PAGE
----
Summer of 1988, and I'm aboard CGC VIGOROUS and we're on patrol in the Carribbean looking for druggies or illegal migrants. This day we're near Haiti, and we come across a 40' wood sailboat with about 70 Haitians looking for freedom and gold lined streets. We have some of the "guests" on board our ship, and the 1MC announces "DC1 G--- lay to the bridge". I go topside, and I am told the CO wants to see me. I'm trying to figure why the CO wants me. Our converstaion goes something like this:
CO - DC1, I know you're good at fighting fires. How good are you at starting them?
Me - Captain, I was born in Chicago. I don't need O'leary's cow; just some gas, JP5 and some flares.
CO - That's good, I want you to burn the sailboat.
Me - Before or after we get the Haitians off?
CO - After we get them off, and get about 3 miles away. Get your gear and get in the RHI when we get our guests aboard.
Me - Aye aye sir.

I go see the Gunner to get some flares. I get 5 gallons of gas and 5 gallons of JP5. All of the Haitians are aboard our cutter, so I get my gear and board the RHI. We motor over to the sailboat, and I climb aboard. The boat crew hands me the fuel, and I start spreading it in the bilge, on deck, and on blankets. Just my luck, there's a 5 gallon plastic can with a lid aboard the sailboat. I put about a quart of gas in there and seal the lid real tight. I signal for the RHI to come get me and hand down my empty fuel cans. After jumping into the RHI, i throw a couple of lit flares onto the sailboat, We move off about 50 yards to make sure the boat catches fire. The boat engineer asks me about the 5 gallon plastic can, and I said it should kick off about - BOOM - now. I thought the BM2 boat coxswain was going to need clean shorts after my little fireworks explosion. That can cooked off and went airborne about 80 feet - leaving a colorful smoke trail. We head back to our mother ship, and the CO meets us at the boat deck. He says, "DC1, I wasn't expecting a fireworks show." I replied, "No extra charge sir."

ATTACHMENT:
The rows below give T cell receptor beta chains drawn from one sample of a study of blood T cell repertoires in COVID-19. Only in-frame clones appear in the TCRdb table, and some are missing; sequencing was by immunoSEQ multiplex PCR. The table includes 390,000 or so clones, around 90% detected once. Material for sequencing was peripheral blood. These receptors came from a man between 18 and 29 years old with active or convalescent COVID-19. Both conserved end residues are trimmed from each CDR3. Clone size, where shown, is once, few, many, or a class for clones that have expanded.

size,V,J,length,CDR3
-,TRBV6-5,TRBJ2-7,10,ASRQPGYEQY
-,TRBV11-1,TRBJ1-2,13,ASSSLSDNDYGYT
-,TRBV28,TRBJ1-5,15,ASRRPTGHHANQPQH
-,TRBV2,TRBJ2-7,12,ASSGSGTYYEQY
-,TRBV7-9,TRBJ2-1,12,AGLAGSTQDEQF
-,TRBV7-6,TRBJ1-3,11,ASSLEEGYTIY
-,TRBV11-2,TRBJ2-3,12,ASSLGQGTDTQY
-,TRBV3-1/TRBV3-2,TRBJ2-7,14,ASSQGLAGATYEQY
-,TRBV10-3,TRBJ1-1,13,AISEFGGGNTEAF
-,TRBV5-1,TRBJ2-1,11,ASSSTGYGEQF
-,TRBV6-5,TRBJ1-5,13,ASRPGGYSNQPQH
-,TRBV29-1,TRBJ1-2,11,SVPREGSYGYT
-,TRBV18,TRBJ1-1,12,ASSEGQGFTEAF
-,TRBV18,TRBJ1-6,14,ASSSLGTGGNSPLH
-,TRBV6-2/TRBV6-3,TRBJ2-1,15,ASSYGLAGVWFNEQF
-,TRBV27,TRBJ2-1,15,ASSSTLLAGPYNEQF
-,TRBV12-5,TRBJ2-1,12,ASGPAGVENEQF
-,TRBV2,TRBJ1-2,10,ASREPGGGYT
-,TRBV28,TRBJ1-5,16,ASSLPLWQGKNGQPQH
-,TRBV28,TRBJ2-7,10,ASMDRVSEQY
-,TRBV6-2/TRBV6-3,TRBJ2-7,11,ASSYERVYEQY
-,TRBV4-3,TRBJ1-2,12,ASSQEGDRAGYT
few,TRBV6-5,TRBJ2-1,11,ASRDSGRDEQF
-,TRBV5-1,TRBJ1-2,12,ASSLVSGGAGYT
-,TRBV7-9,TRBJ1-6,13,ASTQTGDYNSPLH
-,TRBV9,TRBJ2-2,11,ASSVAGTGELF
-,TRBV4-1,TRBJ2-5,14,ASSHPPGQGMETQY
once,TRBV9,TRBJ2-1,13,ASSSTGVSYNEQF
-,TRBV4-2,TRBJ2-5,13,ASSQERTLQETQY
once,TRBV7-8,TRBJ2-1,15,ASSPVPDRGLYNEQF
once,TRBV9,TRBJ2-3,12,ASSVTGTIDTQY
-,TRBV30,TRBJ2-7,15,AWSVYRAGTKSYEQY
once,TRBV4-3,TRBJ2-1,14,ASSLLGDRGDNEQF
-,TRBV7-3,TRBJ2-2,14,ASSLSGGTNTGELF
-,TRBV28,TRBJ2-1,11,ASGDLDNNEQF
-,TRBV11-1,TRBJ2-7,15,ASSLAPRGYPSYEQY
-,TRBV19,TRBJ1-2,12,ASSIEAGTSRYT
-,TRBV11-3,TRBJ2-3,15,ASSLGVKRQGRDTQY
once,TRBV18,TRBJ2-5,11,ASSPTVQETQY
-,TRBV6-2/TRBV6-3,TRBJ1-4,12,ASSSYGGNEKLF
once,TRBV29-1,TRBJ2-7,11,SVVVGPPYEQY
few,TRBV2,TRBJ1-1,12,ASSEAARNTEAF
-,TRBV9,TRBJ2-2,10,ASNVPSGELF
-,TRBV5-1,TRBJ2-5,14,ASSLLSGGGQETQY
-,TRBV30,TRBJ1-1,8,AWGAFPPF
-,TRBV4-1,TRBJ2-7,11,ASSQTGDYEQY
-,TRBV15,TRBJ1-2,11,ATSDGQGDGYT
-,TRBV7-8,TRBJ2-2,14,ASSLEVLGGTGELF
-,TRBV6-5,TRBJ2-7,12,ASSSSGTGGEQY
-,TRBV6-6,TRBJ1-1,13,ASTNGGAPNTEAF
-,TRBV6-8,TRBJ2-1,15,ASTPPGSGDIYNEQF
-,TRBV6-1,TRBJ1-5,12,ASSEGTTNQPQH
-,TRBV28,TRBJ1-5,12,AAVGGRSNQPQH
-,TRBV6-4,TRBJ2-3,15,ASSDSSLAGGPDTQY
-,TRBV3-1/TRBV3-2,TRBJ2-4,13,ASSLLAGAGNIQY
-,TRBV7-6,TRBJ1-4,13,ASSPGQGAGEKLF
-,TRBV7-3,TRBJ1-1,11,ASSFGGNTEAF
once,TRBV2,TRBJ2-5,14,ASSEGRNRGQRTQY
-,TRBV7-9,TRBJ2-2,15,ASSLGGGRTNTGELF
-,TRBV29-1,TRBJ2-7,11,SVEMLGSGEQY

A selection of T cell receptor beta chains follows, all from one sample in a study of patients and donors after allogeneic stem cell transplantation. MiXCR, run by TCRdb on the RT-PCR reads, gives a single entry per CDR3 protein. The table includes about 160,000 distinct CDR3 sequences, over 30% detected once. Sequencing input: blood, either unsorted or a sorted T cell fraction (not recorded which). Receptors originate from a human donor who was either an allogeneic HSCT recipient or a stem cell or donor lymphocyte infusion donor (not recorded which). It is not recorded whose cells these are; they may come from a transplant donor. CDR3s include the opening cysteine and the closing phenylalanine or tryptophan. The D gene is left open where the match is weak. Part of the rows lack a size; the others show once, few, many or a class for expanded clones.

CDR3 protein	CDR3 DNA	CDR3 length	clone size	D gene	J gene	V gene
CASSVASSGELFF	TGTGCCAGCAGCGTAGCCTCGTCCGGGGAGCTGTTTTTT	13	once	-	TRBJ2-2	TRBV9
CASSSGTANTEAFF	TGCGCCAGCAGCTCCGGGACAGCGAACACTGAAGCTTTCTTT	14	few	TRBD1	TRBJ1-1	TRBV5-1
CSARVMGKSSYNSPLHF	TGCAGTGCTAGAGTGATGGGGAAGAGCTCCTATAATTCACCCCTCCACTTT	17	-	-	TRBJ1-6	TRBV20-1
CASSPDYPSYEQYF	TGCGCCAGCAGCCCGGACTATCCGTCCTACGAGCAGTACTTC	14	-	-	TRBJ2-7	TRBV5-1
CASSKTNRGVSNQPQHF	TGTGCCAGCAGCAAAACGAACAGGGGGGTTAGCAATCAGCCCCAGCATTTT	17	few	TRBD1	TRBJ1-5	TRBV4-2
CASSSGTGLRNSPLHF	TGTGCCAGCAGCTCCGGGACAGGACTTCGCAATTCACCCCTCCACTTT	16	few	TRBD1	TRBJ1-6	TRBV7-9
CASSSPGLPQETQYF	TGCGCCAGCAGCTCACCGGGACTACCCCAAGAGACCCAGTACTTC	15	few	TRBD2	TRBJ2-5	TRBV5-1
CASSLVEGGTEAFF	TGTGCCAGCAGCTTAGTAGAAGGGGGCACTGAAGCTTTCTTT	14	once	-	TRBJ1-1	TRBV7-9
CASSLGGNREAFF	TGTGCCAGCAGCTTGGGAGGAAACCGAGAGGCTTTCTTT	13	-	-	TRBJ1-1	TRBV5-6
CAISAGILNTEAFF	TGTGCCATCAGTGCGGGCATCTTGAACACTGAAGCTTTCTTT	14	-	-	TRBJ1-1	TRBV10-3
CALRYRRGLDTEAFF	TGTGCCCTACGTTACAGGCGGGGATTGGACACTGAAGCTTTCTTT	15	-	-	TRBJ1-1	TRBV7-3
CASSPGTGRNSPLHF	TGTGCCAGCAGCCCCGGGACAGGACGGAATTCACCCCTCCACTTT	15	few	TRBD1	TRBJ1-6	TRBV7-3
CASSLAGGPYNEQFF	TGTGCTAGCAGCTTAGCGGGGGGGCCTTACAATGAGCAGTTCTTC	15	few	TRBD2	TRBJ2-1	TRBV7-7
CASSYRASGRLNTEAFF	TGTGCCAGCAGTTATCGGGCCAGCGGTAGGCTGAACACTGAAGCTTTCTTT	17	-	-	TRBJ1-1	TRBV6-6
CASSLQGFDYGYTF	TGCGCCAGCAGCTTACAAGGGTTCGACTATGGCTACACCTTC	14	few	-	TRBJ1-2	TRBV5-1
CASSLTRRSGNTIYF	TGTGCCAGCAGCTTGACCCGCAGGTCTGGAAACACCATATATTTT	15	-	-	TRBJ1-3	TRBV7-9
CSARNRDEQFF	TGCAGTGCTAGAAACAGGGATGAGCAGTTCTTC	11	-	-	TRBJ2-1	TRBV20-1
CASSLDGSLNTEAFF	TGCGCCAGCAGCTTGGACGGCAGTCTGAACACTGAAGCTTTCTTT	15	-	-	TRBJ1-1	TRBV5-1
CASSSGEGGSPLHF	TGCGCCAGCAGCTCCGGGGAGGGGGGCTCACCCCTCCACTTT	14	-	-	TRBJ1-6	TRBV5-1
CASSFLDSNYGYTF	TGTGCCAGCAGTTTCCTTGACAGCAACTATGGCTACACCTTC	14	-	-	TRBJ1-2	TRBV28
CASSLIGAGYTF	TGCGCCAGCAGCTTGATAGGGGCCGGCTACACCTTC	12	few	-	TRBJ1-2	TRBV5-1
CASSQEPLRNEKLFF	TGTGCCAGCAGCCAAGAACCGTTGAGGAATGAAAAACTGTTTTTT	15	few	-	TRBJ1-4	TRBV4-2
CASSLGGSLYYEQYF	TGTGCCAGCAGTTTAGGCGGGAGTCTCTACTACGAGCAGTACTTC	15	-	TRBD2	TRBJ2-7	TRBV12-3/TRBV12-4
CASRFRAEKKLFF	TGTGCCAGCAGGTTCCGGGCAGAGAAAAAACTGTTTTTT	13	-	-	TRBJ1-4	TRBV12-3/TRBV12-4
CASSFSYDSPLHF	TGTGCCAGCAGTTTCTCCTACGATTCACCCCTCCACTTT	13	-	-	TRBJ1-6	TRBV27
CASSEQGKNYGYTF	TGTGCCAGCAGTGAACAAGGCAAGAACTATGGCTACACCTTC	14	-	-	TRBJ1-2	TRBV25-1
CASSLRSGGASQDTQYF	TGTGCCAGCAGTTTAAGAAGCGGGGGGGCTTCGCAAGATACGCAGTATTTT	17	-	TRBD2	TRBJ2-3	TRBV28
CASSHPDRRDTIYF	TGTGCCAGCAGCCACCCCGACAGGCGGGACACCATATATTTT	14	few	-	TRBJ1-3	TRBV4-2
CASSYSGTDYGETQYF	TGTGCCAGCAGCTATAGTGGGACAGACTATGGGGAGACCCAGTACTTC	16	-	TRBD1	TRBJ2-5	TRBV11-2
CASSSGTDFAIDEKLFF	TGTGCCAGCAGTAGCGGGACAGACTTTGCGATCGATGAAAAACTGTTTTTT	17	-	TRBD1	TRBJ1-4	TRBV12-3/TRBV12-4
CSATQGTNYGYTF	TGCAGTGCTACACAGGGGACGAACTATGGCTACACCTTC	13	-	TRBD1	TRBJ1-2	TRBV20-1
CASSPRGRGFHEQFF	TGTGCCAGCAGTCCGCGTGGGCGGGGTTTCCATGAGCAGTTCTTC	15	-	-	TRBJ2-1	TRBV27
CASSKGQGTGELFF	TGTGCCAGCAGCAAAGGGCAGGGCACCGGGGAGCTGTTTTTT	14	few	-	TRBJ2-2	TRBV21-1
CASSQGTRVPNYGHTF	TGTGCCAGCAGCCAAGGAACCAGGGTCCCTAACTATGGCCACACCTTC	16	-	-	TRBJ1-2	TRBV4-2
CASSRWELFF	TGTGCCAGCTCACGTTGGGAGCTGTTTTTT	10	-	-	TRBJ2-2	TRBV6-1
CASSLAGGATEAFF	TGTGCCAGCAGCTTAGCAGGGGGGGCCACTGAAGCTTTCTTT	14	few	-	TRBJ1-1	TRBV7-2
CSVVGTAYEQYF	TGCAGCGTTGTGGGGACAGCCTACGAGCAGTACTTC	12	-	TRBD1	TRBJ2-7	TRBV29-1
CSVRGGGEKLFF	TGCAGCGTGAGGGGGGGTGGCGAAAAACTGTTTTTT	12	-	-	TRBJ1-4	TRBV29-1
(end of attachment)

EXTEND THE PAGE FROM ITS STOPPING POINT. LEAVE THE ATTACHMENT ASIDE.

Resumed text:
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Old Jan 16, 2009, 04:53 PM
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tghsmith's Avatar
Raleigh NC
Joined Jul 2008
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the day we felt like we ripped off, 1979 off florida on a 82ftr have spent the last twenty hours rolling and drifting in the gulf stream babysitting the smoldering hulk of a burn-out 160ft or so freighter, we got relieved by a 95ftr(we had been on our way in on the 7th day of a five day patrol when this happened) 2 hours later the insurance agents overflew the hulk and declared it the total loss it was... the 95 ftr got orders to sink it with 50cal fire minutes later....
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Old Jan 16, 2009, 07:05 PM
Airplane crasher
CapMike's Avatar
USA, CT, Shelton
Joined Jan 2008
2,732 Posts
Quote:
Originally Posted by tghsmith
the day we felt like we ripped off, 1979 off florida on a 82ftr have spent the last twenty hours rolling and drifting in the gulf stream babysitting the smoldering hulk of a burn-out 160ft or so freighter, we got relieved by a 95ftr(we had been on our way in on the 7th day of a five day patrol when this happened) 2 hours later the insurance agents overflew the hulk and declared it the total loss it was... the 95 ftr got orders to sink it with 50cal fire minutes later....
Now that really sucks. the 95 got all the fun after you guys babysat for 7 days. I hope you gus turned back for a few rounds
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Old Jan 16, 2009, 07:13 PM
Airplane crasher
CapMike's Avatar
USA, CT, Shelton
Joined Jan 2008
2,732 Posts
One of those OH Ship days

We were running outbound for our patrol for the day. Fog was so thick that I couldn't see more than 40 feet off the bow. My deckhand had gone below for the first part of the day. I was running slow checking the chart plotter as well as the radar to make sure nothing was in my way. I heaved to to make an adjustment to the sea clutter and rain clutter as well as reduce the range. I had the fog horn going off as I should have hen all of a sudden a inbound tug appeared off my port side. I had to grab the throttle and hit balls to the wall. As soon as we were clear I hailed the tug. He didn't have me on his radar and I didn't have him either. That was one of those days when I was tempted to return to the dock and not tempt fate. How is it that two large vessels can not see each other in the fog on radar, when both are made from steel.
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Old Jan 16, 2009, 09:10 PM
Naval gazing
United States, MA, Boston
Joined May 2008
1,232 Posts
I'm really loving this stuff. Does anyone have any RC related sea stories?